Some experts are starting to support the theory that the fall of a giant meteorite some 2 billion years ago may have created the Czech basin, surrounded by mountain ranges, reminding of a crater and easily detectable from high altitudes, writes the weekly Tyden out today.

Up to recently, the Czech basin's formation has been ascribed to plate tectonics.

"The plate tectonics, including the earth crust movements, became a geological religion of the past century. This has slightly overshadowed the fact that the Earth is also a part of space," said Petr Rajlich, a university teacher and geologist from the South Bohemian museum in Ceske Budejovice.

A crater of Bohemia's size "is unprecedented in terms of energy necessary for its creation. Moreover, its emergence has never been registered by people in their history. If it had been so, the possible witnesses would have been the last humans living on the Earth," Rajlich told the magazine.

American scientists reportedly admitted the "cosmic impact" origin of the Czech basin when they saw its satellite photo taken at the altitude of 36,000 km in the late 1980s.

The Americans, however, wrongly put the period of the meteorite's possible fall at 100 million years ago. In addition, they submitted no geological arguments, says Rajlich.

Perhaps no other inland country is as easily detectable on a plastic map as the Czech Republic. "The best explanation for a circular structure of such dimensions can really be the fall of a meteorite," says Vaclav Cilek, head of the Czech Geological Institute.

The caved-in earth crust below Bohemia also speaks in favour of the impact theory, Cilek adds.

"Indeed, the geological origin of Bohemia really shows several unclear aspects we are unable to properly explain using the old plate tectonics theory and which could support the impact theory," said Radek Mikulas from the Geological Institute.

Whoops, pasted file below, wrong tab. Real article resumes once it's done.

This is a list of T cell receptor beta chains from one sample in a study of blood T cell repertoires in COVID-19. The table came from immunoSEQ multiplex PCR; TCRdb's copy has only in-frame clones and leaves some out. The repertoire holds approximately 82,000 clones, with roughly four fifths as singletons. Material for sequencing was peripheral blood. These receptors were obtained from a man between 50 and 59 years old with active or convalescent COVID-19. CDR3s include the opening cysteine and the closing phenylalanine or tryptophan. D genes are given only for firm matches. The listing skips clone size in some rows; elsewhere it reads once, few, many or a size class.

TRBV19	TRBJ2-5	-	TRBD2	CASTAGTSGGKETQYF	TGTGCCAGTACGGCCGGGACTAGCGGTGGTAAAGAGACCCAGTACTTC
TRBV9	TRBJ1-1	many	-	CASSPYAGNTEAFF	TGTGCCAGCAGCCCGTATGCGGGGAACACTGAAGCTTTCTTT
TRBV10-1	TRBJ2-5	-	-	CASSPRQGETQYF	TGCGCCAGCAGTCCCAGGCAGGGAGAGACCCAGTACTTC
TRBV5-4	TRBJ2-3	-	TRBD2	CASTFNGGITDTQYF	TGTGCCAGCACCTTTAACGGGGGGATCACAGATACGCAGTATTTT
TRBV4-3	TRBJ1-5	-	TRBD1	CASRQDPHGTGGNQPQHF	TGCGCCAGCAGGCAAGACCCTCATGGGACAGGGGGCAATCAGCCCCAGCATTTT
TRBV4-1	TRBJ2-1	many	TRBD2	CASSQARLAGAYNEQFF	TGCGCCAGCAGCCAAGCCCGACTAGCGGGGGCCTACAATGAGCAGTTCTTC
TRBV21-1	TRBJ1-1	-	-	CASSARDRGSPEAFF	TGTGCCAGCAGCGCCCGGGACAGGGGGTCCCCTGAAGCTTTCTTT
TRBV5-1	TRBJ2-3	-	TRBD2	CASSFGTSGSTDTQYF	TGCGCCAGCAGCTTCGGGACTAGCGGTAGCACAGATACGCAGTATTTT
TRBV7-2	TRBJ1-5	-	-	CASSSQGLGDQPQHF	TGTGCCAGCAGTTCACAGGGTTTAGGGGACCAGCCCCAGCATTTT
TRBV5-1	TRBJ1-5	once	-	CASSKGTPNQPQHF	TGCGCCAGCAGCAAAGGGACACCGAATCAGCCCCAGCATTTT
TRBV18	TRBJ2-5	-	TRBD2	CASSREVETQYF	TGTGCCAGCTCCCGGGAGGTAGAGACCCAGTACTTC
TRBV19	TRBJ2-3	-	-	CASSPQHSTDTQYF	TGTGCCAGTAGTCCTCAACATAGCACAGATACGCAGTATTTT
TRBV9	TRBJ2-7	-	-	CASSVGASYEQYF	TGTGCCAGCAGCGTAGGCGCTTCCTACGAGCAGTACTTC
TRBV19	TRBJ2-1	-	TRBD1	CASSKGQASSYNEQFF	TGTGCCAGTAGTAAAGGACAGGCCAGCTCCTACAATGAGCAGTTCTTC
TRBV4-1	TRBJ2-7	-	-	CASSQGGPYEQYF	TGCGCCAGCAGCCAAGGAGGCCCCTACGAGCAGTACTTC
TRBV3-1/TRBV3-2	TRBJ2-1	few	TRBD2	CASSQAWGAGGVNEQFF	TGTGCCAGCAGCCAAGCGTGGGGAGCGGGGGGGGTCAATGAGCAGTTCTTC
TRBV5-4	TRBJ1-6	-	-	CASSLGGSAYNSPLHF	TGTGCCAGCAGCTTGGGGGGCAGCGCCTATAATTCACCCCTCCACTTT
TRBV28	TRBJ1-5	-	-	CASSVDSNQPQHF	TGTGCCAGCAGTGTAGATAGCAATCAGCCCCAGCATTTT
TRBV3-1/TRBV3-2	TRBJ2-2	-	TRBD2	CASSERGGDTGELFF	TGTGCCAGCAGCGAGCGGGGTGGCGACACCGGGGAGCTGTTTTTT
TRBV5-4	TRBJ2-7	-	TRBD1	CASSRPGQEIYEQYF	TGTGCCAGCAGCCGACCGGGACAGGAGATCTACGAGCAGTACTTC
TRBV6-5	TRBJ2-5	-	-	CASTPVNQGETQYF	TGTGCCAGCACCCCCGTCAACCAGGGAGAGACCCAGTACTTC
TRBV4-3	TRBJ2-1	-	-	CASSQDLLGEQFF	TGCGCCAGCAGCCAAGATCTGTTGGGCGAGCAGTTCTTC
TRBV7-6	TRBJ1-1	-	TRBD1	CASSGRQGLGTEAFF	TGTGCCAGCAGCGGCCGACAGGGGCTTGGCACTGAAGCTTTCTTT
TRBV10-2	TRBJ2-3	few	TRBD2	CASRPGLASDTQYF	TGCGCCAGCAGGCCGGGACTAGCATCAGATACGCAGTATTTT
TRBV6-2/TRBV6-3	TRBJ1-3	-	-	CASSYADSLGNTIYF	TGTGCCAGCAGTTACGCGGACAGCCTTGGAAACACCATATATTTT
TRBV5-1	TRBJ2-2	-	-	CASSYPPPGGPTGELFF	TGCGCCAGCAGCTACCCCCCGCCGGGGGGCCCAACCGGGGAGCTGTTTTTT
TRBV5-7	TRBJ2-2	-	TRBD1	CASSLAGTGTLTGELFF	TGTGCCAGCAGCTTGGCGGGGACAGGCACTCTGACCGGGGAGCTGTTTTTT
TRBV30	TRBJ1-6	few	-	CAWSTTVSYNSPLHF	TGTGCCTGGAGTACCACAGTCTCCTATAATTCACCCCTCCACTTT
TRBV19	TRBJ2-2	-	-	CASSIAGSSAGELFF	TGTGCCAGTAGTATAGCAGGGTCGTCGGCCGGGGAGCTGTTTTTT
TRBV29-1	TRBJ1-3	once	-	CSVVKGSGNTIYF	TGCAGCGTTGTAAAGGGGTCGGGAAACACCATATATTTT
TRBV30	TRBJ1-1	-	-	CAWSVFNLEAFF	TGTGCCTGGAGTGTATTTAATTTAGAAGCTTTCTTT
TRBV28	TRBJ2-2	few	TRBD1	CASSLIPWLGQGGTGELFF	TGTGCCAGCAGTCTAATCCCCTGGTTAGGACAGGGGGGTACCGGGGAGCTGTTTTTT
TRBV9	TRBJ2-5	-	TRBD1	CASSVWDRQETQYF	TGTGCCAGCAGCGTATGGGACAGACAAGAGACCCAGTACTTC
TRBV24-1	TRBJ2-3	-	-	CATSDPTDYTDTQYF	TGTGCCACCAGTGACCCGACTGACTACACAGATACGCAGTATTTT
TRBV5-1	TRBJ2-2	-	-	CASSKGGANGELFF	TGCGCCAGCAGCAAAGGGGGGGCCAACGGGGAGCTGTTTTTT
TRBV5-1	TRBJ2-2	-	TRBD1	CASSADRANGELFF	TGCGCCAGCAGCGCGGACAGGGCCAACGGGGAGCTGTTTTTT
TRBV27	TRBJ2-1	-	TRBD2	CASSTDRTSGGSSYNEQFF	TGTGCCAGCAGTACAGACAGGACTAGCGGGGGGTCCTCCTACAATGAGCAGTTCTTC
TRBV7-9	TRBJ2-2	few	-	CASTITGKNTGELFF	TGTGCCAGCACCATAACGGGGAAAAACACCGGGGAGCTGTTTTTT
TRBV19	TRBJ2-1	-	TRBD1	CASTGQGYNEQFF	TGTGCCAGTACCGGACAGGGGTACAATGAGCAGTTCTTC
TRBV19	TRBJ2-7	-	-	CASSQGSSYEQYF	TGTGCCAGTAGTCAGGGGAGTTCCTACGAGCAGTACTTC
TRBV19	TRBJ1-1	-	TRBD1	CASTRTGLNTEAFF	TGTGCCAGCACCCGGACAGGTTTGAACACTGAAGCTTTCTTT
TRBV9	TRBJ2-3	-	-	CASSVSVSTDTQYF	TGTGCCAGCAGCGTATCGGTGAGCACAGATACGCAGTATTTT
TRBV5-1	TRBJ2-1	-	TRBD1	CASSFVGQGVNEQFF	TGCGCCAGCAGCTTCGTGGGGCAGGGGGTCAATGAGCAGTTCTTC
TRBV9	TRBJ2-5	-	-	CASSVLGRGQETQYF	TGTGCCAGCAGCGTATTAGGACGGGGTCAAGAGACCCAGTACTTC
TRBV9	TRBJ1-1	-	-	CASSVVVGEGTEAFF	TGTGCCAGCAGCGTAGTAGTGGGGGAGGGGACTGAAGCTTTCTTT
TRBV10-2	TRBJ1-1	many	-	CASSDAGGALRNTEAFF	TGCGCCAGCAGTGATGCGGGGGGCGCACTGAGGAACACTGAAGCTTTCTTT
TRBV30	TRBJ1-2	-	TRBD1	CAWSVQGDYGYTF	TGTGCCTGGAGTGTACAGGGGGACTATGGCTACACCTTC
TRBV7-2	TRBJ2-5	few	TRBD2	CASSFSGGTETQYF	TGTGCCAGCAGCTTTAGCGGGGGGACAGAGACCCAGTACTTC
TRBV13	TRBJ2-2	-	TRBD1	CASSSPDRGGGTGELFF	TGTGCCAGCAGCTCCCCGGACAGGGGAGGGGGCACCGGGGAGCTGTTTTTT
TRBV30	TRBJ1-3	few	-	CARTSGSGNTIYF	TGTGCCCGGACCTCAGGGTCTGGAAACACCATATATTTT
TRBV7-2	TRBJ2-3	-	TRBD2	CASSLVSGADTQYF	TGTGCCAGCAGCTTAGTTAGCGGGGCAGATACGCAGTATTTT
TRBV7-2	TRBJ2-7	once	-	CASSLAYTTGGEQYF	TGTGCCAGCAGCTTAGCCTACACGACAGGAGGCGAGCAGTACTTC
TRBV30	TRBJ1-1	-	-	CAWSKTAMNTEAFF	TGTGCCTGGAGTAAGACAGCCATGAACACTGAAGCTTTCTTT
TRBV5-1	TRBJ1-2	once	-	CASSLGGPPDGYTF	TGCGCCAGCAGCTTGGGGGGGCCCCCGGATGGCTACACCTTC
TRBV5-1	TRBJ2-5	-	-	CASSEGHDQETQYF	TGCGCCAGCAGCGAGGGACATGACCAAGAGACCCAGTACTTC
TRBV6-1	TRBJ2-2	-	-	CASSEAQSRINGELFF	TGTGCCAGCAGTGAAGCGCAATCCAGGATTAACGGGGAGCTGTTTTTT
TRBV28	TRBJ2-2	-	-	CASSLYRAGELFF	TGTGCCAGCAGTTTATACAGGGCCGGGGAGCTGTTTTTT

"Nevertheless, the round shape of the Czech basin can also be explained in many other ways," he said.

Experts are split on the issue, but they agree that geological proofs would be crucial for the recognition of the Czech basin's "cosmic" origin.

"The whole event would have to be a huge blow in the centre of Europe that would transform [the composition of] the upper part of the Earth's mantle into considerable depths. As a result, brectias and other unusual rocks would have to occur in the area now," according to Vladimir Bouska, a late expert and Charles University teacher.

According to Rajlich, more and more proofs have been uncovered in support of the cosmic impact theory.

Some Czech minerals show a dense network of defects caused by extreme pressures and comparable with those registered after underground nuclear blasts, he says.

Some rocks in Bohemia are mixtures of elements that do not "match" each other, as if formed of meteorites and the Earth's crust.

Minor diamonds and titan oxides have been found 15 km to the north of the Czech-German border. They arose under extreme pressures as a possible product of the crater's shock waves, Rajlich says.

Some types of rocks in Bohemia are identical with the rocks uncovered in Vredefort, South Africa, and Sudbury, Canada, the world's two craters with supposed cosmic impact origin, Rajlich says.

In addition, there is no better explanation for the Czech basin's circular shape with the depression that is the deepest some 50 km southeast of Prague, he says.

The possible meteorite whose fall might have formed what are the Czech Lands now, was some 20 km long and it hit the Earth at a speed of 50 km per second. It caused an explosion identical with thousands of nuclear bombs.

Millions of cubic metres of rocks were shifted and even a large part of mass evaporated.

It created a hollow with a 300-km diameter and two kilometres deep. The crater's edge, on its part, moved 2 km upwards. It is now copied by the Czech border mountain ranges, Tyden writes.